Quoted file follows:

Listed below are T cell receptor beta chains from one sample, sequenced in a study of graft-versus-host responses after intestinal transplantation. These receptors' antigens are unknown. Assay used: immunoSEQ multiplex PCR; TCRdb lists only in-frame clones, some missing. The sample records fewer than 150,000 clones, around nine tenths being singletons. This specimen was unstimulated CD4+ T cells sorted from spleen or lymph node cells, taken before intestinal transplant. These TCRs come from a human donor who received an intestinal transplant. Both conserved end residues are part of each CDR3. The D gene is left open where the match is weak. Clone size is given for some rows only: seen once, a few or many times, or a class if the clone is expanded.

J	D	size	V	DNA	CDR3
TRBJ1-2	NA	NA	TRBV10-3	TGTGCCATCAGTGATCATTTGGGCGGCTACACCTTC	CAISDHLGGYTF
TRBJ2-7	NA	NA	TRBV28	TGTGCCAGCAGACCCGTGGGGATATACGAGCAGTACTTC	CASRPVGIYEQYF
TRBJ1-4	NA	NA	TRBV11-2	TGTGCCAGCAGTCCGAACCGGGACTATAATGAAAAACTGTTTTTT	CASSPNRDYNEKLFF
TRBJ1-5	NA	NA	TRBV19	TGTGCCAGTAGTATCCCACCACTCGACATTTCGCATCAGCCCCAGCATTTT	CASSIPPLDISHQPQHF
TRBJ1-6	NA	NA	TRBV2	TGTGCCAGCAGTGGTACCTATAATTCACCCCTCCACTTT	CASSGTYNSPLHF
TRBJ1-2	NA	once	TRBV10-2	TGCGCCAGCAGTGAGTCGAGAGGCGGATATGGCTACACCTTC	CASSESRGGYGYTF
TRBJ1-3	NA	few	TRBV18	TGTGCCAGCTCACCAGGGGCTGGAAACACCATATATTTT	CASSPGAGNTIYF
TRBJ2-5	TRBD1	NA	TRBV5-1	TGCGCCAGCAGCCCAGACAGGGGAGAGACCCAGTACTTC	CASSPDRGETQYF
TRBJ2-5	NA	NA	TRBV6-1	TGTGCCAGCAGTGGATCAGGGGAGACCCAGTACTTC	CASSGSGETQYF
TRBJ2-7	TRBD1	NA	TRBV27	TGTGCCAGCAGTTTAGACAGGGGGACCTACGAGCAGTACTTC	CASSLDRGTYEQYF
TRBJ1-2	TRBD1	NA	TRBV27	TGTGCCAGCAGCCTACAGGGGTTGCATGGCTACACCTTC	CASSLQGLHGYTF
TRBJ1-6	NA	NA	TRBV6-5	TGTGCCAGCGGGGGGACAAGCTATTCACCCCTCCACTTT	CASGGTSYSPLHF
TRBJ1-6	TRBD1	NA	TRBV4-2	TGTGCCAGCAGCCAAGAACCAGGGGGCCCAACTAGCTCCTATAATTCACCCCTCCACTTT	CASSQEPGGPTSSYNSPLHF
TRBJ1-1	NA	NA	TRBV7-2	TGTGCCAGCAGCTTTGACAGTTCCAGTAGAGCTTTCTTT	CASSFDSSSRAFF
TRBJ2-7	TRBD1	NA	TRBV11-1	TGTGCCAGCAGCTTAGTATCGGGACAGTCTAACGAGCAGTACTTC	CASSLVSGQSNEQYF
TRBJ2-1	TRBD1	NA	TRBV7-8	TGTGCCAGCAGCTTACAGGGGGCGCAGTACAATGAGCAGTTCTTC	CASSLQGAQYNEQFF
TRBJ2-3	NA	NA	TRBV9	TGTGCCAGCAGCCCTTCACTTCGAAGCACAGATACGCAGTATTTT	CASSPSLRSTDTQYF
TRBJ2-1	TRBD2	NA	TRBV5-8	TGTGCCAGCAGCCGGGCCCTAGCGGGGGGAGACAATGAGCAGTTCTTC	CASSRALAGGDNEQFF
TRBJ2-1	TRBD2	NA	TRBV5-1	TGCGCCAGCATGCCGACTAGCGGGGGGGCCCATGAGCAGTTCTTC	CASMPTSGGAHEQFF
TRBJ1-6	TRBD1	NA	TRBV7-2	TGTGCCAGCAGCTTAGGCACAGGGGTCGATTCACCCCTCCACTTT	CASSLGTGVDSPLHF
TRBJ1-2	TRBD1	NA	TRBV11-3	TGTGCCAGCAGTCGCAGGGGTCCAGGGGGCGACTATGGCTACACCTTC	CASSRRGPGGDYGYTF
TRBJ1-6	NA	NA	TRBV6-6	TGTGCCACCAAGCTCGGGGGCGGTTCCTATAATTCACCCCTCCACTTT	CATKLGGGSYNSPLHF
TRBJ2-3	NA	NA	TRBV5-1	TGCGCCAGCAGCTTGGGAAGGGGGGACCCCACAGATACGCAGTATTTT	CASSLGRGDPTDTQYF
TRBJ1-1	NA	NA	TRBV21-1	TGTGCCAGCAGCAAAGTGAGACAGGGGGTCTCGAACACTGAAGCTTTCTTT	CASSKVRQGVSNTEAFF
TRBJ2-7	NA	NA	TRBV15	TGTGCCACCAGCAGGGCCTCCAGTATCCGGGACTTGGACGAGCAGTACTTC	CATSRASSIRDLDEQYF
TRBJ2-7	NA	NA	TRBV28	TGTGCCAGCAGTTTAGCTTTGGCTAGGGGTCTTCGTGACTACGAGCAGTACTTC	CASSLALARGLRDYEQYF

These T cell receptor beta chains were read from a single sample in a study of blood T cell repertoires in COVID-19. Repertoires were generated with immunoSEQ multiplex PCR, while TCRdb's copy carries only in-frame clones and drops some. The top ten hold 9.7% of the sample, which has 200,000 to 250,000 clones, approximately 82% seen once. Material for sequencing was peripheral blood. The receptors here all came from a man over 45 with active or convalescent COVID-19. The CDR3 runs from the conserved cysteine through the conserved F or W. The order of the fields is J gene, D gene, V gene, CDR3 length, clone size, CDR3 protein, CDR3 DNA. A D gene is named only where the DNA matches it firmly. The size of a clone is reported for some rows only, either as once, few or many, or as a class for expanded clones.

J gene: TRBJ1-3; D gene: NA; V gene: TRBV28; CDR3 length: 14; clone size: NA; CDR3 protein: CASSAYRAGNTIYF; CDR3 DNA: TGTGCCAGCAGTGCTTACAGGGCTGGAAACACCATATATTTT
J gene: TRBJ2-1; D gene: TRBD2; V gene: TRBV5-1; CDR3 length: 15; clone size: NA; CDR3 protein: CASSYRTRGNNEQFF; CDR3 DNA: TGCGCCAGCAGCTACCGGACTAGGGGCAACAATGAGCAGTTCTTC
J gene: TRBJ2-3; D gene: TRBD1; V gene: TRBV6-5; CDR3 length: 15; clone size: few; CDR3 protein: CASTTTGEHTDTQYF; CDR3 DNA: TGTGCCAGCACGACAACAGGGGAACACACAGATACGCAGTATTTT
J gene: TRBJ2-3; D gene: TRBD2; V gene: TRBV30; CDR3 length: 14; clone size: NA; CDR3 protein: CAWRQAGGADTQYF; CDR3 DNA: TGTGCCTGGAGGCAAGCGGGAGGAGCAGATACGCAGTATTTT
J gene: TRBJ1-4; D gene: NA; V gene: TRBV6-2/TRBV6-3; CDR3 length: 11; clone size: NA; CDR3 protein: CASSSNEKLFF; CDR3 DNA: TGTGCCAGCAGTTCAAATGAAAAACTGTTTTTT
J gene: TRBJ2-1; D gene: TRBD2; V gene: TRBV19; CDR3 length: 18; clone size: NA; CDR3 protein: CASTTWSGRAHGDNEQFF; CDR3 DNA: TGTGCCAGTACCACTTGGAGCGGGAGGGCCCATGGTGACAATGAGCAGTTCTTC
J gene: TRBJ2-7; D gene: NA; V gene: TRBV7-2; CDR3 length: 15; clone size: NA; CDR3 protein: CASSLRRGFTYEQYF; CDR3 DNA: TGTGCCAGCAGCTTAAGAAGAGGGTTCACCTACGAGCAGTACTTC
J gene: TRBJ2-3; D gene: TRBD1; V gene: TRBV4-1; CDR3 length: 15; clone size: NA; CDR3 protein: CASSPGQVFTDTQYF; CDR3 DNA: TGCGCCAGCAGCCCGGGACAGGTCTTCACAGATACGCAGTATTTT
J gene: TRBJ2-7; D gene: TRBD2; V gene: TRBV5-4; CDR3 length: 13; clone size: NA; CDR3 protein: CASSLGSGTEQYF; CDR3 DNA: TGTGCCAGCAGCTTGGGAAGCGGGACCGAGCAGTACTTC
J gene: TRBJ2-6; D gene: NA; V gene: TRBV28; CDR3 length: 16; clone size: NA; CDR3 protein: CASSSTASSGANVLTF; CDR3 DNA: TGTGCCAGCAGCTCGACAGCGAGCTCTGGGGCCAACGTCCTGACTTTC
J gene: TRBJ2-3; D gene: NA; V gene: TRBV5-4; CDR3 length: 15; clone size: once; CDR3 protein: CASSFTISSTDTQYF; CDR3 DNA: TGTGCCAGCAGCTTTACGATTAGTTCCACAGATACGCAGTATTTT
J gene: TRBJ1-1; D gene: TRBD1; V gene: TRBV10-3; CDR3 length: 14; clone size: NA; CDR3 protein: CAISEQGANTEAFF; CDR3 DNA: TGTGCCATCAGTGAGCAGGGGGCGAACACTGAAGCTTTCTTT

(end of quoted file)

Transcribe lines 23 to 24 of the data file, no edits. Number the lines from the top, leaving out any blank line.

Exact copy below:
TRBJ1-2	TRBD1	NA	TRBV11-3	TGTGCCAGCAGTCGCAGGGGTCCAGGGGGCGACTATGGCTACACCTTC	CASSRRGPGGDYGYTF
TRBJ1-6	NA	NA	TRBV6-6	TGTGCCACCAAGCTCGGGGGCGGTTCCTATAATTCACCCCTCCACTTT	CATKLGGGSYNSPLHF